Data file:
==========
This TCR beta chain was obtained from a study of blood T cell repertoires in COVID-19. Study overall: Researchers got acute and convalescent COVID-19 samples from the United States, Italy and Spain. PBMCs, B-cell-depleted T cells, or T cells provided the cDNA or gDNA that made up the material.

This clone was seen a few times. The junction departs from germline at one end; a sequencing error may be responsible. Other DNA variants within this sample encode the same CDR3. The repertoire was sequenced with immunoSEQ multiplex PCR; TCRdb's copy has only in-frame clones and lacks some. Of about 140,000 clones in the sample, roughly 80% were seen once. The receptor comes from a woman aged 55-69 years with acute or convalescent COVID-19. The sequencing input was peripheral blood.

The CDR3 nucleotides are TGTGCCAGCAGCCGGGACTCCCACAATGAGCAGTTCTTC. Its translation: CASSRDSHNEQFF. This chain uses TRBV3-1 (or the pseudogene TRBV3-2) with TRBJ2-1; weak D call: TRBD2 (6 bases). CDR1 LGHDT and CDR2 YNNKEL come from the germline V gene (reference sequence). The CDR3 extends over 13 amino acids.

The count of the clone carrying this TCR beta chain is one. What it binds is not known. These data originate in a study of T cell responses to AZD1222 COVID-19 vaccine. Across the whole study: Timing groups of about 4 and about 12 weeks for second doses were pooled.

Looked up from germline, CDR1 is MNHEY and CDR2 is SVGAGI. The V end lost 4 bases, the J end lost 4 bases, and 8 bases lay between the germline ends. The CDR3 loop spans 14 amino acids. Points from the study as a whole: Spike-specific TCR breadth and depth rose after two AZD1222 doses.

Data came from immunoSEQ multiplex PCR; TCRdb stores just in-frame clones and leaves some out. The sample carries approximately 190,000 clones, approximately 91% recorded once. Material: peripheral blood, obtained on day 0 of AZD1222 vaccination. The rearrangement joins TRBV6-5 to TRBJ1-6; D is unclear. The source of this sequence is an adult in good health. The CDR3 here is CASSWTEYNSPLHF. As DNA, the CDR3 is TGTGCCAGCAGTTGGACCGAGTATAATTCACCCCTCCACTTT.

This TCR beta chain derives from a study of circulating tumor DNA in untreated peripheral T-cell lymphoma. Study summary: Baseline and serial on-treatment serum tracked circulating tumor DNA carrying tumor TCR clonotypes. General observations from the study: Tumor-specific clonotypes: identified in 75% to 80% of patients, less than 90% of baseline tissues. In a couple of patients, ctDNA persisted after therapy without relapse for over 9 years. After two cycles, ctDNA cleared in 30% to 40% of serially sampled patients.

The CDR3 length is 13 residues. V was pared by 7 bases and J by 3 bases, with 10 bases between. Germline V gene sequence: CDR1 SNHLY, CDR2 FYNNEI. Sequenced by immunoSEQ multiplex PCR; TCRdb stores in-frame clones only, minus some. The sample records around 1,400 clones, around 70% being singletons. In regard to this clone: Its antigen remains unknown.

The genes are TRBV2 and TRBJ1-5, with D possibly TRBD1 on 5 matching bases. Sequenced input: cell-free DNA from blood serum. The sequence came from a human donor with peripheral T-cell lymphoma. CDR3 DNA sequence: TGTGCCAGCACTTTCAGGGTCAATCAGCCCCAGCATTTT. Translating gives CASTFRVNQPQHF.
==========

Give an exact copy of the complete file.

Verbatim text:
This TCR beta chain was obtained from a study of blood T cell repertoires in COVID-19. Study overall: Researchers got acute and convalescent COVID-19 samples from the United States, Italy and Spain. PBMCs, B-cell-depleted T cells, or T cells provided the cDNA or gDNA that made up the material.

This clone was seen a few times. The junction departs from germline at one end; a sequencing error may be responsible. Other DNA variants within this sample encode the same CDR3. The repertoire was sequenced with immunoSEQ multiplex PCR; TCRdb's copy has only in-frame clones and lacks some. Of about 140,000 clones in the sample, roughly 80% were seen once. The receptor comes from a woman aged 55-69 years with acute or convalescent COVID-19. The sequencing input was peripheral blood.

The CDR3 nucleotides are TGTGCCAGCAGCCGGGACTCCCACAATGAGCAGTTCTTC. Its translation: CASSRDSHNEQFF. This chain uses TRBV3-1 (or the pseudogene TRBV3-2) with TRBJ2-1; weak D call: TRBD2 (6 bases). CDR1 LGHDT and CDR2 YNNKEL come from the germline V gene (reference sequence). The CDR3 extends over 13 amino acids.

The count of the clone carrying this TCR beta chain is one. What it binds is not known. These data originate in a study of T cell responses to AZD1222 COVID-19 vaccine. Across the whole study: Timing groups of about 4 and about 12 weeks for second doses were pooled.

Looked up from germline, CDR1 is MNHEY and CDR2 is SVGAGI. The V end lost 4 bases, the J end lost 4 bases, and 8 bases lay between the germline ends. The CDR3 loop spans 14 amino acids. Points from the study as a whole: Spike-specific TCR breadth and depth rose after two AZD1222 doses.

Data came from immunoSEQ multiplex PCR; TCRdb stores just in-frame clones and leaves some out. The sample carries approximately 190,000 clones, approximately 91% recorded once. Material: peripheral blood, obtained on day 0 of AZD1222 vaccination. The rearrangement joins TRBV6-5 to TRBJ1-6; D is unclear. The source of this sequence is an adult in good health. The CDR3 here is CASSWTEYNSPLHF. As DNA, the CDR3 is TGTGCCAGCAGTTGGACCGAGTATAATTCACCCCTCCACTTT.

This TCR beta chain derives from a study of circulating tumor DNA in untreated peripheral T-cell lymphoma. Study summary: Baseline and serial on-treatment serum tracked circulating tumor DNA carrying tumor TCR clonotypes. General observations from the study: Tumor-specific clonotypes: identified in 75% to 80% of patients, less than 90% of baseline tissues. In a couple of patients, ctDNA persisted after therapy without relapse for over 9 years. After two cycles, ctDNA cleared in 30% to 40% of serially sampled patients.

The CDR3 length is 13 residues. V was pared by 7 bases and J by 3 bases, with 10 bases between. Germline V gene sequence: CDR1 SNHLY, CDR2 FYNNEI. Sequenced by immunoSEQ multiplex PCR; TCRdb stores in-frame clones only, minus some. The sample records around 1,400 clones, around 70% being singletons. In regard to this clone: Its antigen remains unknown.

The genes are TRBV2 and TRBJ1-5, with D possibly TRBD1 on 5 matching bases. Sequenced input: cell-free DNA from blood serum. The sequence came from a human donor with peripheral T-cell lymphoma. CDR3 DNA sequence: TGTGCCAGCACTTTCAGGGTCAATCAGCCCCAGCATTTT. Translating gives CASTFRVNQPQHF.